Tuesday, 28 February 2012

Monday Night's All Right For Fighting and Standing on a Tree Stump in the Dark

With the nights drawing outwards, les poulets du maison are staying up later and it was nearly six o'clock before I got around to putting them to bed yesterday.

As usual I could see Mrs Pumphrey (being enormous and white) in the gloom of the pod, and as usual I couldn't see Mrs Slocombe (being smaller and black). And I remembered that the last time I couldn't see Mrs Slocombe I went all laissez-faire and shut the pod regardless because I assumed she was 'in there somewhere' and she ended up spending all night al fresco under the top bar hive.

Not wanting a repeat of the poultry faux pas I went back inside to retrieve the torch, and I wafted it about a bit and it was a good job I checked because Mrs S was, indeed, AWOL.

'What does that mean?' says Mrs Slocombe to Mrs Pumphrey. They are in the living room settling down for a video-fest of 'The Vicar of Dibley'. Normally, they would use their own telly/ DVD combo, but it has been borrowed by Tango Pete who has taken it to his local pub, 'The Ballcock and Plunger' because the pub's TV has broken down and there is some HIGHLY IMPORTANT sporting event occurring that needs to be watched in wide-screen, hi-def, audio-surround-sound 60 inch glory and Les Madames TV fits the bill just so.

'It means,' I say, 'Absent Without Leave.'
'Oh,' says Mrs S.
'What did you think it meant?' I say, because I'm always up for a laugh.
'Always Watching Over Lettuces,' says Mrs Slocombe.
'Is that the best you can do?' says Mrs Pumphrey.
'Yes,' say Mrs S and I in unison, 'we've had a long day.'

Anyway, on the evening in question I was forced to go a-wandering the grounds of Much Malarkey Manor in order to locate Mrs Slocombe. This irked me enormously, because I'd already had my fair share of aggravation that day in the form of 5 teenage boys who thought it would be a good idea to invade my classroom whilst I was busy minding my own business aka teaching, and pick a fight with one my students therein.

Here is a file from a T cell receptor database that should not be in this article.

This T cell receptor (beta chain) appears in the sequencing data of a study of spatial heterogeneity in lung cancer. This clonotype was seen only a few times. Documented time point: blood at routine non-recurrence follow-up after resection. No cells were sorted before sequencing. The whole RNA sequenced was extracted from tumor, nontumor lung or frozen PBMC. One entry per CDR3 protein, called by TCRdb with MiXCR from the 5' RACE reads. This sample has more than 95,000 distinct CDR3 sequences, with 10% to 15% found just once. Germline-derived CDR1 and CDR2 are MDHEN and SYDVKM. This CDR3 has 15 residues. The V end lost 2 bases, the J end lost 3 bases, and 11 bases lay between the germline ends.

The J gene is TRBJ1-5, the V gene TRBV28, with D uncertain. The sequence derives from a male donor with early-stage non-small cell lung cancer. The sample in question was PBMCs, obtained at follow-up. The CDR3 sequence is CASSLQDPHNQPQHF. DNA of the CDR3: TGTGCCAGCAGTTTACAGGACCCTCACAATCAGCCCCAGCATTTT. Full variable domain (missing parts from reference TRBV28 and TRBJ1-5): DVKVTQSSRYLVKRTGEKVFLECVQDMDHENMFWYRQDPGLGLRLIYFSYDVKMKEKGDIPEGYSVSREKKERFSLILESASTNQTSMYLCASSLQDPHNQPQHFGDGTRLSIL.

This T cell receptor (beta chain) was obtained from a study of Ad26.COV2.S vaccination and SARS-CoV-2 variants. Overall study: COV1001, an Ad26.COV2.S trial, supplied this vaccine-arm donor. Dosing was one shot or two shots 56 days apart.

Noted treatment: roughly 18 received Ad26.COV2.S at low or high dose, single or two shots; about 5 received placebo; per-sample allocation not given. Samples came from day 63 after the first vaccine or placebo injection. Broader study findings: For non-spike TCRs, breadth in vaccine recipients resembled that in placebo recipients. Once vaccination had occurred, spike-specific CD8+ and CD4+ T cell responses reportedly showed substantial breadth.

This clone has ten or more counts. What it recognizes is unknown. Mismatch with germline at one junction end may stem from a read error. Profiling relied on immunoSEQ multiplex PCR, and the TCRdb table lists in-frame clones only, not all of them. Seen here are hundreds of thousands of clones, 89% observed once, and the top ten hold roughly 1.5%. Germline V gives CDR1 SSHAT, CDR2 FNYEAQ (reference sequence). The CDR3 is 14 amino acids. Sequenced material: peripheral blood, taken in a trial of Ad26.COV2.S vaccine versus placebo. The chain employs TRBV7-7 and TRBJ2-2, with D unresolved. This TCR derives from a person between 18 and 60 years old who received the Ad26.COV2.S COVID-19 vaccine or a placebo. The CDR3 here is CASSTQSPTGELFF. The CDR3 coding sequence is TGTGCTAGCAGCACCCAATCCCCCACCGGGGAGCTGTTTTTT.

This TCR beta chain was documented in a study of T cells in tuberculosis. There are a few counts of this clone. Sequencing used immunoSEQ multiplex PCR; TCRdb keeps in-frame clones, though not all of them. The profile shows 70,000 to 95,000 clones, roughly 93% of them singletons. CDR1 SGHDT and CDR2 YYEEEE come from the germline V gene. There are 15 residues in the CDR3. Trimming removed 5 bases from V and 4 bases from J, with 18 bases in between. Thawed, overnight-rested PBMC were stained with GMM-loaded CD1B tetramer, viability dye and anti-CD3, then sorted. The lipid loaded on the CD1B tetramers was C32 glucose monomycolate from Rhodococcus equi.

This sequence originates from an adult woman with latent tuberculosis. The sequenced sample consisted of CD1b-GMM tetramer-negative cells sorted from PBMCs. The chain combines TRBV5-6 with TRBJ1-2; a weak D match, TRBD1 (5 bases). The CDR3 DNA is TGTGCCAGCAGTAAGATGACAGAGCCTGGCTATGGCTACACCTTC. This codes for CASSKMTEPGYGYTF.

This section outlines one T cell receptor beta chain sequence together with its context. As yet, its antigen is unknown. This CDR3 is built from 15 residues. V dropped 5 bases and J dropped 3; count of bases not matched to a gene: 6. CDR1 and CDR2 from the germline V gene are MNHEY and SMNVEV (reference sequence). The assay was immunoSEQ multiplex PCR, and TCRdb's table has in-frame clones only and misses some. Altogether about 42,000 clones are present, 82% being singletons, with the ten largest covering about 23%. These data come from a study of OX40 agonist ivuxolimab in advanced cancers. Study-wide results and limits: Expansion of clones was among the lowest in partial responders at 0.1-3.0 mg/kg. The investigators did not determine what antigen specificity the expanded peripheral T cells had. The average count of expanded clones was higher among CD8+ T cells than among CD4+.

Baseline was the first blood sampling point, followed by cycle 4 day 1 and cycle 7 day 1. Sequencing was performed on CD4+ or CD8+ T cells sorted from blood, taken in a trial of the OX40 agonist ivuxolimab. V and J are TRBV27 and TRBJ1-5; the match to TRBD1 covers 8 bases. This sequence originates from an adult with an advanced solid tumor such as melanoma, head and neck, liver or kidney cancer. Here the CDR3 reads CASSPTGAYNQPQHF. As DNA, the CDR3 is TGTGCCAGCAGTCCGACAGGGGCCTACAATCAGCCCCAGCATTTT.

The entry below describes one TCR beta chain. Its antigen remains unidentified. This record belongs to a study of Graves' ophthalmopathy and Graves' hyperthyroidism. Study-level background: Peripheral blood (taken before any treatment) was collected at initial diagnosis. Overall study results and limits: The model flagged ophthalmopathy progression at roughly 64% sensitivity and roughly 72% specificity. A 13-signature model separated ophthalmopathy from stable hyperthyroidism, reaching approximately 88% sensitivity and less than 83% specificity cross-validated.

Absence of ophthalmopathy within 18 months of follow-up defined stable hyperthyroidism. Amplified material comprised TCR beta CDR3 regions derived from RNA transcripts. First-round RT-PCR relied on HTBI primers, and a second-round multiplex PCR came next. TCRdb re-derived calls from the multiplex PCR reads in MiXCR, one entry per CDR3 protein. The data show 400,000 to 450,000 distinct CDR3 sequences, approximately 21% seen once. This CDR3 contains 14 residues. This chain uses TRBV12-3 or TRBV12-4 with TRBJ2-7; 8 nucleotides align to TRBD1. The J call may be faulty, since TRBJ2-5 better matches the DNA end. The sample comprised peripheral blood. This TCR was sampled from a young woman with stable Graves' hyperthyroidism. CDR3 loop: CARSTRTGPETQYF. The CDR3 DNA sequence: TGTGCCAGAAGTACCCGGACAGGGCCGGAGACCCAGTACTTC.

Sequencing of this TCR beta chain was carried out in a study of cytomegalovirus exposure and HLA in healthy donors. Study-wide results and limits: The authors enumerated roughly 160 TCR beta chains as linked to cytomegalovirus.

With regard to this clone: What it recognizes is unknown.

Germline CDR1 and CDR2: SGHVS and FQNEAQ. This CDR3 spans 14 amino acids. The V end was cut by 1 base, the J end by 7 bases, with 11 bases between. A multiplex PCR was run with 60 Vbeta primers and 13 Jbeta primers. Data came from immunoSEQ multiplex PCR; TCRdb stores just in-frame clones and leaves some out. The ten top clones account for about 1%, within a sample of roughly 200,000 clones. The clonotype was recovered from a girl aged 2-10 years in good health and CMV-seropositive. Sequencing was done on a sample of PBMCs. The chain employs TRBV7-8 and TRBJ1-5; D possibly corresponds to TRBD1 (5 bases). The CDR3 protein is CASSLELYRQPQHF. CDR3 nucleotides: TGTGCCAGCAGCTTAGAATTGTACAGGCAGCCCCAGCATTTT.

I had flung myself betwixt and between them, thinking 'They won't fight with a Granny in glasses in their midst, surely?' and I was right but there was a fair bit of effing and blinding and pushing and threatening (and that was just me...ahahahahahahahahaaaaa!!), before the fight was averted and I regained my composure by drinking a mug of black tea bolstered with copious sugar in lieu of milk because the PE department had used it all on their cereal AGAIN. (There is a notice on the staffroom fridge warning that milk is NOT to be used for cereal, but the notice is assuming that the PE department can actually read, and thereby lies its downfall, proven by the continual lack of milk and dried cereal attached to the door handle.)

I eventually found Mrs Slocombe. She was standing on the remains of the old eucalyptus tree stump.
'What are you doing up there?' I said.
'Pilates,' said Mrs Slocombe, and to prove her point she said, 'AARRRRRRRR!!'
'Isn't that pirates?' I said.
'I am wearing an eye -patch,' she admits. 'And I did have a carrot but I think it's flown away.'
'Parrot,' I said.
'Whatever,' said Mrs S. 'But I doubt they make as nice soup.'
'What is she doing??' shouted Mrs Pumphrey from the pod. 'Does she want cocoa or Horlicks?'
'I think she wants something a little stronger than that,' I said. 'Like Valium. You do know the difference between pilates and pirates, don't you, Mrs Slocombe,' I said, turning back to face her, because I don't know about you, dear reader, but I am well confused.

'I do,' said Mrs Slocombe, 'and the truth is there is no difference 'cept for the 'ARRRRRR' which I mentioned earlier.'

Well, I glad my hens are so hot on their literacy, I think. Better than my sixth form who think that Neopolitan ice-cream gets its name from Napolean Boneparte. That was a bit of a worry, I can tell you, especially as their exam is less than three months away and they shouldn't even be thinking about ice-cream.

Anyway, I thought, 'Enough of this malarkey,' and I rugby-tackled Mrs S, eye-patch, carrot and all, and shovelled her into the pod, safe and sound for the night. I think in doing so I may have startled Mrs Pumphrey because she produced her first egg of spring today. I was surprised - didn't think we'd be seeing any more eggs as they are both over four years old now, but good for her is she still feels able to pop 'em out.

My blog today was going to be about some data analysis I was forced to do after school, but in the two hours since I've been home, it has been consigned to the darkest recess of my mind like something nasty in the woodshed, as Aunt Ada Doom would say.

And as my colleague said as we made our way to our respective cars - 'Data analysis? Who gives a sh...'


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